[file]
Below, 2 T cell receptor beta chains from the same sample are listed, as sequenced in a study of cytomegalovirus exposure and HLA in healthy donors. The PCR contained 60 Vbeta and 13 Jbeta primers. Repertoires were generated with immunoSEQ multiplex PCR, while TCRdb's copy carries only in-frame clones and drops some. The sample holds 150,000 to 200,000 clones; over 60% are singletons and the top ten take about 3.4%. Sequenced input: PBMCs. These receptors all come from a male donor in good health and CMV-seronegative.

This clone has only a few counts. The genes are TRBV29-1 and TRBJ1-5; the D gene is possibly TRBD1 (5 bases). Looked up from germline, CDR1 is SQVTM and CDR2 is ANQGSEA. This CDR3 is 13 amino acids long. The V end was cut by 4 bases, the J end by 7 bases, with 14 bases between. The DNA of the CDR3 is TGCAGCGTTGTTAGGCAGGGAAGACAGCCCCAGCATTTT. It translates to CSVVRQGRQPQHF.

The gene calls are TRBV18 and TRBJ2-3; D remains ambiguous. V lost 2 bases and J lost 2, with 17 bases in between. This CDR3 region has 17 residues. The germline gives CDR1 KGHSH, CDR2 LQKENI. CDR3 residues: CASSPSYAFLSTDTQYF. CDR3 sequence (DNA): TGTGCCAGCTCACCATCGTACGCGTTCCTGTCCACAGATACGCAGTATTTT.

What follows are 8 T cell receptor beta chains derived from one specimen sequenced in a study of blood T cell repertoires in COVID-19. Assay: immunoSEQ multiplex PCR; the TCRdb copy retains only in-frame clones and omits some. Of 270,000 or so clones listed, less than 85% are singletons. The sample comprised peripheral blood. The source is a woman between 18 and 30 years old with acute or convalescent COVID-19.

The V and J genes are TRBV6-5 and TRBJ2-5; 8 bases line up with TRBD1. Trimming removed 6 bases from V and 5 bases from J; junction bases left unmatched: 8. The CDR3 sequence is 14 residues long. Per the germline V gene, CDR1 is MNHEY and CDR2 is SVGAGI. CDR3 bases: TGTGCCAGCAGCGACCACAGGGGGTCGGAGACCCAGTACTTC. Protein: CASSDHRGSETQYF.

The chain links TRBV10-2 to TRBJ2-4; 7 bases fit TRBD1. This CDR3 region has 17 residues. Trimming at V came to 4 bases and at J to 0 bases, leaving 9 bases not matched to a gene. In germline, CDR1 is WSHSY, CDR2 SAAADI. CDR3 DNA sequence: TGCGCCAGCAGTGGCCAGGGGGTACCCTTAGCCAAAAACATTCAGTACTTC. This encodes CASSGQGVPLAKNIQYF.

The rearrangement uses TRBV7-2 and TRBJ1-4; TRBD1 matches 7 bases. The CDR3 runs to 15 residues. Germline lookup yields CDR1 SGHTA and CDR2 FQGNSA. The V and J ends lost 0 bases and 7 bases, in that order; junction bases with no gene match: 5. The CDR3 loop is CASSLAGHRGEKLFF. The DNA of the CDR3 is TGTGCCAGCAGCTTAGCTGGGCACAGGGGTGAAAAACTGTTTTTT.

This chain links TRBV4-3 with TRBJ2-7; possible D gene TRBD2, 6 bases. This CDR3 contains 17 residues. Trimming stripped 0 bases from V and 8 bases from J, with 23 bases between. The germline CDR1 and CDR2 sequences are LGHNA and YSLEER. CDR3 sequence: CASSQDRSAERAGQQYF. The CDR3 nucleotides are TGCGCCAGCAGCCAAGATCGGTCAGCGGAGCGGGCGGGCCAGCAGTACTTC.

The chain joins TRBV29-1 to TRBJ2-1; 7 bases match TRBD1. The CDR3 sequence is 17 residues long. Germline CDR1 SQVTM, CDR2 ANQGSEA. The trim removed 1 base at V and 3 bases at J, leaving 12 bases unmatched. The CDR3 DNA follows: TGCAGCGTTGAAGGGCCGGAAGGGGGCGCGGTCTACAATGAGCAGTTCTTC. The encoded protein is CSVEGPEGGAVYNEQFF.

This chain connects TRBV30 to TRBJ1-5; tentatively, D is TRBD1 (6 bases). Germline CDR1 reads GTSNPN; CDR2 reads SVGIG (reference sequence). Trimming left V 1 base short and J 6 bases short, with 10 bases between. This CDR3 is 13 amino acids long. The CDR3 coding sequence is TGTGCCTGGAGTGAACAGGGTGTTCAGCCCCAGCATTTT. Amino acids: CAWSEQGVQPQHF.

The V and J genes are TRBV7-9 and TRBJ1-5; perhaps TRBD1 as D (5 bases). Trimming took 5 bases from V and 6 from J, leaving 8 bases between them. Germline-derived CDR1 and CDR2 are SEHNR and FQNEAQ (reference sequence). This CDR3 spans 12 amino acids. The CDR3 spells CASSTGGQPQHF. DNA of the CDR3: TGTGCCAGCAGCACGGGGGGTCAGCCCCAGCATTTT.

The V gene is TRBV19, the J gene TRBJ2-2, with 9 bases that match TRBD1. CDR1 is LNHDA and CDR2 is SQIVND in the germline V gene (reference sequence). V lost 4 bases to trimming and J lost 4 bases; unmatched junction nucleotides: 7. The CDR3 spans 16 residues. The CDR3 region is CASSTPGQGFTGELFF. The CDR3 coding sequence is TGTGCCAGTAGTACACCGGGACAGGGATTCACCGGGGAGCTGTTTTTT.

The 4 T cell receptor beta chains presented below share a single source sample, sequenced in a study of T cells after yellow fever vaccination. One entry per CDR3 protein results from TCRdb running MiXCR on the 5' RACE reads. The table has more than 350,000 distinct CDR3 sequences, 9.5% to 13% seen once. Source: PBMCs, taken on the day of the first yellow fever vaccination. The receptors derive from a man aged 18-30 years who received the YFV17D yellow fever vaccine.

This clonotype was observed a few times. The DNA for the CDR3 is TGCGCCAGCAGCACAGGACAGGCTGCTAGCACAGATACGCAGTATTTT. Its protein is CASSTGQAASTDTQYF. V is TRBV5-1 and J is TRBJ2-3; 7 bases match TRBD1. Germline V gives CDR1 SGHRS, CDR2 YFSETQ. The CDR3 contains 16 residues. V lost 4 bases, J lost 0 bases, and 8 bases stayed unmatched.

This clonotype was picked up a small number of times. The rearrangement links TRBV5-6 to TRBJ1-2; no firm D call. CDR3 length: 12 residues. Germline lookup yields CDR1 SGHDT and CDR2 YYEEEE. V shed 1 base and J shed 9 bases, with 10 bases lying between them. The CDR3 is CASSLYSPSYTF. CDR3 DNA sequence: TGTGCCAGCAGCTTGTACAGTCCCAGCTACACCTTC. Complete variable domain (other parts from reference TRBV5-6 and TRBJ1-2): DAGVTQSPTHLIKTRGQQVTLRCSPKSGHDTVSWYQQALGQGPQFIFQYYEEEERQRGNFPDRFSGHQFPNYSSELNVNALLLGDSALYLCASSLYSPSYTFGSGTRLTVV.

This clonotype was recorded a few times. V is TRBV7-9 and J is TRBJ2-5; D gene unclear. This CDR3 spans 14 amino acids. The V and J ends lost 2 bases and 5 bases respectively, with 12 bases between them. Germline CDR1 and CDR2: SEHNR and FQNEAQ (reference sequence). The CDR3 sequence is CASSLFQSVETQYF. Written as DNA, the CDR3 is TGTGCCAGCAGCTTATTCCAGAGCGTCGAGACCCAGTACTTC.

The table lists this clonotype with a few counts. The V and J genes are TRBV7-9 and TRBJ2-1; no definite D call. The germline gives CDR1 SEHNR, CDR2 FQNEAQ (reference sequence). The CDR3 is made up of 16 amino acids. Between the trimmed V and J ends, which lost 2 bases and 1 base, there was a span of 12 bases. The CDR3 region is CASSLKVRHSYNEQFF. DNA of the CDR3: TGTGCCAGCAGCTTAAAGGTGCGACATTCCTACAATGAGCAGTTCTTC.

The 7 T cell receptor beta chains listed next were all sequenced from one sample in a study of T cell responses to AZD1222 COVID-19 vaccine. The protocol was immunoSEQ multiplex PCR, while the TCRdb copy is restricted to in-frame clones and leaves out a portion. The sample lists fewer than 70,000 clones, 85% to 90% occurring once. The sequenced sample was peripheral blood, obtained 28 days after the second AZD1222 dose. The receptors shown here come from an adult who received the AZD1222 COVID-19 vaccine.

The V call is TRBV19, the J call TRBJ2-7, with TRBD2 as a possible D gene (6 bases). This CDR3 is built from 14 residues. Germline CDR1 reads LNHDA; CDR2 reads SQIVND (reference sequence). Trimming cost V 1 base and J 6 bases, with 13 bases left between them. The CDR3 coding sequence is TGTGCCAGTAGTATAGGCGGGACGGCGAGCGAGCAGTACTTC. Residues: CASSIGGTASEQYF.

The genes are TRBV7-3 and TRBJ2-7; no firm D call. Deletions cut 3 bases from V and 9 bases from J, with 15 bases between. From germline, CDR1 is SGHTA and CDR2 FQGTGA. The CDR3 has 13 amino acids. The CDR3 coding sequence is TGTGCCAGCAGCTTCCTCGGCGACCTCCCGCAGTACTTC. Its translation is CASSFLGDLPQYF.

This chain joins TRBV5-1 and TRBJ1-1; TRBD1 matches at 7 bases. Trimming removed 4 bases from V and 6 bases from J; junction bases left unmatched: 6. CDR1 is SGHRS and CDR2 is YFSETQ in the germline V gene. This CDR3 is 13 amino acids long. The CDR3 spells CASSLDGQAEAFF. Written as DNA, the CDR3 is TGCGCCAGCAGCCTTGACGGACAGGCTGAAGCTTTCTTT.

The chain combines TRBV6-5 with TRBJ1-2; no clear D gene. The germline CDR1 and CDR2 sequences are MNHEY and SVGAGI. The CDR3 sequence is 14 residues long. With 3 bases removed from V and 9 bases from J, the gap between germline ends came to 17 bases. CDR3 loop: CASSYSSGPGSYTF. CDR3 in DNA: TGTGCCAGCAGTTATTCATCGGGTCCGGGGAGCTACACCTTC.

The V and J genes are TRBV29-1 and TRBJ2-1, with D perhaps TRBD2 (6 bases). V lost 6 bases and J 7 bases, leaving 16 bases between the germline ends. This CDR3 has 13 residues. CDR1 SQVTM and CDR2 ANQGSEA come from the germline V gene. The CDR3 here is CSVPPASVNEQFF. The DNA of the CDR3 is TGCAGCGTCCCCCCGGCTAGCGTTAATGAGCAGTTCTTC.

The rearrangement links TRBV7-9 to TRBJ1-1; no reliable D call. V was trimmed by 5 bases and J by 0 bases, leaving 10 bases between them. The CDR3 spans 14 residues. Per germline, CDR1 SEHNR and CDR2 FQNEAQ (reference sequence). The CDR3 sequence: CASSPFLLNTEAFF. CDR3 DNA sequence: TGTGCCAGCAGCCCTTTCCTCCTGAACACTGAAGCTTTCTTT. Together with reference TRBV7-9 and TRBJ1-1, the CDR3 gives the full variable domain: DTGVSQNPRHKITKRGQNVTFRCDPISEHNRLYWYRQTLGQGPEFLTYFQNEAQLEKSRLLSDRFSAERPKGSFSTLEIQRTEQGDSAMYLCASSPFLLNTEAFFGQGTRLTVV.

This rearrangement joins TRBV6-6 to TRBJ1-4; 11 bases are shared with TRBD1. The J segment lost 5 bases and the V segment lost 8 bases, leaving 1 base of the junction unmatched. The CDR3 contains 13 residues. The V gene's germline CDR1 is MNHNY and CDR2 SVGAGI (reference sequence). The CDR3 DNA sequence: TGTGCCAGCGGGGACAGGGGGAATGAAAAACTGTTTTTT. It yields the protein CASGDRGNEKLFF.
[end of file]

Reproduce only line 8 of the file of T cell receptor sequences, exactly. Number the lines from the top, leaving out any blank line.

This chain links TRBV4-3 with TRBJ2-7; possible D gene TRBD2, 6 bases. This CDR3 contains 17 residues. Trimming stripped 0 bases from V and 8 bases from J, with 23 bases between. The germline CDR1 and CDR2 sequences are LGHNA and YSLEER. CDR3 sequence: CASSQDRSAERAGQQYF. The CDR3 nucleotides are TGCGCCAGCAGCCAAGATCGGTCAGCGGAGCGGGCGGGCCAGCAGTACTTC.